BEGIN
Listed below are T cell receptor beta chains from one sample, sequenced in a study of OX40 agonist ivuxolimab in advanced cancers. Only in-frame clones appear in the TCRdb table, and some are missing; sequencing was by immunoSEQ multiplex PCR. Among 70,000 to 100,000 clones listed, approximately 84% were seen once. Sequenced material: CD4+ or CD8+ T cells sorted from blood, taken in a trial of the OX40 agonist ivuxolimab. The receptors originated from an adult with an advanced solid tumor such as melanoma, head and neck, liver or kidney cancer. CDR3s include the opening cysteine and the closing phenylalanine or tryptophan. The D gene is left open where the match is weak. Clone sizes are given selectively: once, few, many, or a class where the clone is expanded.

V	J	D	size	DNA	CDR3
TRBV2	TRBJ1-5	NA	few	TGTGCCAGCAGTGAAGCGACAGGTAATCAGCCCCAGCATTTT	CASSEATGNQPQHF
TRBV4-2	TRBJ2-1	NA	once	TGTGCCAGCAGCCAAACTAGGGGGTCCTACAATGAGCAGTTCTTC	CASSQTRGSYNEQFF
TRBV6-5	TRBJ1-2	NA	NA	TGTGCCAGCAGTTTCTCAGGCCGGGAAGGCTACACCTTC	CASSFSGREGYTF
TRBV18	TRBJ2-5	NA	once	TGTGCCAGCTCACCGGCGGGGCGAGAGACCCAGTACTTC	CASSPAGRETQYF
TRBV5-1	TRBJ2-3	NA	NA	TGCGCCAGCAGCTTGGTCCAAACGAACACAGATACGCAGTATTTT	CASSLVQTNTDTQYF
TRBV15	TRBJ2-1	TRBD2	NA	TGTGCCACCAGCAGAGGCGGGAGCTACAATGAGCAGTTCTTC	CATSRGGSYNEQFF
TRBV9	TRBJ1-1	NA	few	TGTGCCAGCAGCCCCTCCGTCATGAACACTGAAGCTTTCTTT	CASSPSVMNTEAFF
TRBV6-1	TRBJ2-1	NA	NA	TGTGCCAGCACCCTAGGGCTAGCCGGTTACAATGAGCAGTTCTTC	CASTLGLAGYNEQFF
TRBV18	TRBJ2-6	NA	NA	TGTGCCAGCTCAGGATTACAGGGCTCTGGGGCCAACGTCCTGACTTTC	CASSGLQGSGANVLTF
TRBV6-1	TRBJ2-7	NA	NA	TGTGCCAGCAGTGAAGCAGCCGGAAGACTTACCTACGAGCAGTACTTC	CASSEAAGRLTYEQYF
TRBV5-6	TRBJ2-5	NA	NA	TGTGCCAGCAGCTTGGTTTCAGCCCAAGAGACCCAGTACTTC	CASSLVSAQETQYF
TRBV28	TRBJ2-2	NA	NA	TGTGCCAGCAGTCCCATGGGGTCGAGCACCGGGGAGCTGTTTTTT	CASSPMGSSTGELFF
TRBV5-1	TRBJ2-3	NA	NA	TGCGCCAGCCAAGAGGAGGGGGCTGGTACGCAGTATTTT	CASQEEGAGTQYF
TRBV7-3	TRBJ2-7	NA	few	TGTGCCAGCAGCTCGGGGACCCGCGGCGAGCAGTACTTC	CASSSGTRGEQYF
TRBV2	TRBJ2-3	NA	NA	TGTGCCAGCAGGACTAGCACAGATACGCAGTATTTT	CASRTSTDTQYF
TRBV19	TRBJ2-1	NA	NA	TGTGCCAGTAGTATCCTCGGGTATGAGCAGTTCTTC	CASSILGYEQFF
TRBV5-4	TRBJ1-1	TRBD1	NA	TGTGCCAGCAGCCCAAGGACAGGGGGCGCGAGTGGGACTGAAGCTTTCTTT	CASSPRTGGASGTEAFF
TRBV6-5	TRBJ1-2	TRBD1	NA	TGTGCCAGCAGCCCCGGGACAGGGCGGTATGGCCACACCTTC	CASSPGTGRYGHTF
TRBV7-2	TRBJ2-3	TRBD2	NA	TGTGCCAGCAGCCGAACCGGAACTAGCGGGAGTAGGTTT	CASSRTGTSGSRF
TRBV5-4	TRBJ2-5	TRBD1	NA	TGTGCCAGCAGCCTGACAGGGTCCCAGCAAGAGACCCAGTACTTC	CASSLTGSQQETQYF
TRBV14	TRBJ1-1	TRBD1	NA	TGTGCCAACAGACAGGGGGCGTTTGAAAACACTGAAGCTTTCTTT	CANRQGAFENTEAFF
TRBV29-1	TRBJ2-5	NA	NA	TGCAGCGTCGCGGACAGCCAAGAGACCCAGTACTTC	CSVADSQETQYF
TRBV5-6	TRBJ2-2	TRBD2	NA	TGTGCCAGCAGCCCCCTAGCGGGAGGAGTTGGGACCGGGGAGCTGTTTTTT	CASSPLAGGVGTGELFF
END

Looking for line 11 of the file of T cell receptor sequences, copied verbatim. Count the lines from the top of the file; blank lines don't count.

TRBV18	TRBJ2-6	NA	NA	TGTGCCAGCTCAGGATTACAGGGCTCTGGGGCCAACGTCCTGACTTTC	CASSGLQGSGANVLTF